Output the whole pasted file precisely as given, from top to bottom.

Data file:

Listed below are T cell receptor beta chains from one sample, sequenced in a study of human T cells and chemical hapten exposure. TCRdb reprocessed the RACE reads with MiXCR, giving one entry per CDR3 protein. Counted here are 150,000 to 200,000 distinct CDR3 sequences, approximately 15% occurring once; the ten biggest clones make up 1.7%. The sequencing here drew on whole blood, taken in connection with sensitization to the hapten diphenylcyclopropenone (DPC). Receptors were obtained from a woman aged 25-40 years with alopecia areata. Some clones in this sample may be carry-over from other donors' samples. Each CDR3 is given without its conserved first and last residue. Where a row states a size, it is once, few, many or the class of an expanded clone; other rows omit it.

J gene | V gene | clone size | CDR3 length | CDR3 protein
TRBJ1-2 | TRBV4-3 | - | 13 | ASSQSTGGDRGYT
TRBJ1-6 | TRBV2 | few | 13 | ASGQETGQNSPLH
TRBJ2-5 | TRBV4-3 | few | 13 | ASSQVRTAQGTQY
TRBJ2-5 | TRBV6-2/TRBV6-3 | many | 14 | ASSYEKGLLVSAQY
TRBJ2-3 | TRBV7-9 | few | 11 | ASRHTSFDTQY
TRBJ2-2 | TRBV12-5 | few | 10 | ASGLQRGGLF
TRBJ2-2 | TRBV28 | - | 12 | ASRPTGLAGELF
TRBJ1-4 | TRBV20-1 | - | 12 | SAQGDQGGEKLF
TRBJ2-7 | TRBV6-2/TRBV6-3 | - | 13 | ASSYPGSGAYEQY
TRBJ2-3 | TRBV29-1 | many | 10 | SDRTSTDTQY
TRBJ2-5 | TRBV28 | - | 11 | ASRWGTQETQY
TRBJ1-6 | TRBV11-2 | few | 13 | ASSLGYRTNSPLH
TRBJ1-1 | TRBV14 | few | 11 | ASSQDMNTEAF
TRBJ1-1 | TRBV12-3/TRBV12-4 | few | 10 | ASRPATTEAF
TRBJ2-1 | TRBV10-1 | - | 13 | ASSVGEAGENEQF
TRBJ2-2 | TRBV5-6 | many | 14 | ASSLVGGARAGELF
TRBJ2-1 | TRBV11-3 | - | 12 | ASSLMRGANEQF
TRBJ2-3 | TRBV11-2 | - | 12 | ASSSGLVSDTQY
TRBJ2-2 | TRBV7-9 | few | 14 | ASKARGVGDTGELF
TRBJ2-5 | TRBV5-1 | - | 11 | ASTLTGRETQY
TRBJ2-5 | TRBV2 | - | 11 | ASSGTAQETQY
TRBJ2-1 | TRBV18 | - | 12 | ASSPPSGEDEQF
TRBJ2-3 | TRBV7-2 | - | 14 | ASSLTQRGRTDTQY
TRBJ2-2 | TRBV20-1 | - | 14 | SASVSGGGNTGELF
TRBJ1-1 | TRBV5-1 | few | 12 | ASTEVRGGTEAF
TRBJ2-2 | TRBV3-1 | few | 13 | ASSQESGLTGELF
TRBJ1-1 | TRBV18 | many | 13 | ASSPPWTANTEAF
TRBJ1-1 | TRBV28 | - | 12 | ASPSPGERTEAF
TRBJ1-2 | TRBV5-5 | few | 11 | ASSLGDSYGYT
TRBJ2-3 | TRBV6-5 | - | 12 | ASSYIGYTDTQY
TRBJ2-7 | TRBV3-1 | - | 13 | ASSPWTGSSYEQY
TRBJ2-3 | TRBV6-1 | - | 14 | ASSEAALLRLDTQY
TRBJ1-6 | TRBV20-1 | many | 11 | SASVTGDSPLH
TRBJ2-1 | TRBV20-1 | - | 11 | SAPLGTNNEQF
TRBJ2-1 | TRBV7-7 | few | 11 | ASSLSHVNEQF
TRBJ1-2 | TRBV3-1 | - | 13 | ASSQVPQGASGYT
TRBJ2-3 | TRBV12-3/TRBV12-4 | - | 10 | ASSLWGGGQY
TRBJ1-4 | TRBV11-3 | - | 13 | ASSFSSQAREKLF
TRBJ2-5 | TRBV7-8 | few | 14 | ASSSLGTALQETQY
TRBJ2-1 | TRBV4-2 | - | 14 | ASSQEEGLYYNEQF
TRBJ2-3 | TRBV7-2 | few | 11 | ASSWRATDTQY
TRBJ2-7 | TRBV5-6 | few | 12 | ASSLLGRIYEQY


Listed below are T cell receptor beta chains from one sample, sequenced in a study of human T cells and chemical hapten exposure. TCRdb reprocessed the RACE reads with MiXCR, giving one entry per CDR3 protein. Counted here are 150,000 to 200,000 distinct CDR3 sequences, approximately 15% occurring once; the ten biggest clones make up 1.7%. The sequencing here drew on whole blood, taken in connection with sensitization to the hapten diphenylcyclopropenone (DPC). Receptors were obtained from a woman aged 25-40 years with alopecia areata. Some clones in this sample may be carry-over from other donors' samples. Each CDR3 is given without its conserved first and last residue. Where a row states a size, it is once, few, many or the class of an expanded clone; other rows omit it.

J gene | V gene | clone size | CDR3 length | CDR3 protein
TRBJ1-2 | TRBV4-3 | - | 13 | ASSQSTGGDRGYT
TRBJ1-6 | TRBV2 | few | 13 | ASGQETGQNSPLH
TRBJ2-5 | TRBV4-3 | few | 13 | ASSQVRTAQGTQY
TRBJ2-5 | TRBV6-2/TRBV6-3 | many | 14 | ASSYEKGLLVSAQY
TRBJ2-3 | TRBV7-9 | few | 11 | ASRHTSFDTQY
TRBJ2-2 | TRBV12-5 | few | 10 | ASGLQRGGLF
TRBJ2-2 | TRBV28 | - | 12 | ASRPTGLAGELF
TRBJ1-4 | TRBV20-1 | - | 12 | SAQGDQGGEKLF
TRBJ2-7 | TRBV6-2/TRBV6-3 | - | 13 | ASSYPGSGAYEQY
TRBJ2-3 | TRBV29-1 | many | 10 | SDRTSTDTQY
TRBJ2-5 | TRBV28 | - | 11 | ASRWGTQETQY
TRBJ1-6 | TRBV11-2 | few | 13 | ASSLGYRTNSPLH
TRBJ1-1 | TRBV14 | few | 11 | ASSQDMNTEAF
TRBJ1-1 | TRBV12-3/TRBV12-4 | few | 10 | ASRPATTEAF
TRBJ2-1 | TRBV10-1 | - | 13 | ASSVGEAGENEQF
TRBJ2-2 | TRBV5-6 | many | 14 | ASSLVGGARAGELF
TRBJ2-1 | TRBV11-3 | - | 12 | ASSLMRGANEQF
TRBJ2-3 | TRBV11-2 | - | 12 | ASSSGLVSDTQY
TRBJ2-2 | TRBV7-9 | few | 14 | ASKARGVGDTGELF
TRBJ2-5 | TRBV5-1 | - | 11 | ASTLTGRETQY
TRBJ2-5 | TRBV2 | - | 11 | ASSGTAQETQY
TRBJ2-1 | TRBV18 | - | 12 | ASSPPSGEDEQF
TRBJ2-3 | TRBV7-2 | - | 14 | ASSLTQRGRTDTQY
TRBJ2-2 | TRBV20-1 | - | 14 | SASVSGGGNTGELF
TRBJ1-1 | TRBV5-1 | few | 12 | ASTEVRGGTEAF
TRBJ2-2 | TRBV3-1 | few | 13 | ASSQESGLTGELF
TRBJ1-1 | TRBV18 | many | 13 | ASSPPWTANTEAF
TRBJ1-1 | TRBV28 | - | 12 | ASPSPGERTEAF
TRBJ1-2 | TRBV5-5 | few | 11 | ASSLGDSYGYT
TRBJ2-3 | TRBV6-5 | - | 12 | ASSYIGYTDTQY
TRBJ2-7 | TRBV3-1 | - | 13 | ASSPWTGSSYEQY
TRBJ2-3 | TRBV6-1 | - | 14 | ASSEAALLRLDTQY
TRBJ1-6 | TRBV20-1 | many | 11 | SASVTGDSPLH
TRBJ2-1 | TRBV20-1 | - | 11 | SAPLGTNNEQF
TRBJ2-1 | TRBV7-7 | few | 11 | ASSLSHVNEQF
TRBJ1-2 | TRBV3-1 | - | 13 | ASSQVPQGASGYT
TRBJ2-3 | TRBV12-3/TRBV12-4 | - | 10 | ASSLWGGGQY
TRBJ1-4 | TRBV11-3 | - | 13 | ASSFSSQAREKLF
TRBJ2-5 | TRBV7-8 | few | 14 | ASSSLGTALQETQY
TRBJ2-1 | TRBV4-2 | - | 14 | ASSQEEGLYYNEQF
TRBJ2-3 | TRBV7-2 | few | 11 | ASSWRATDTQY
TRBJ2-7 | TRBV5-6 | few | 12 | ASSLLGRIYEQY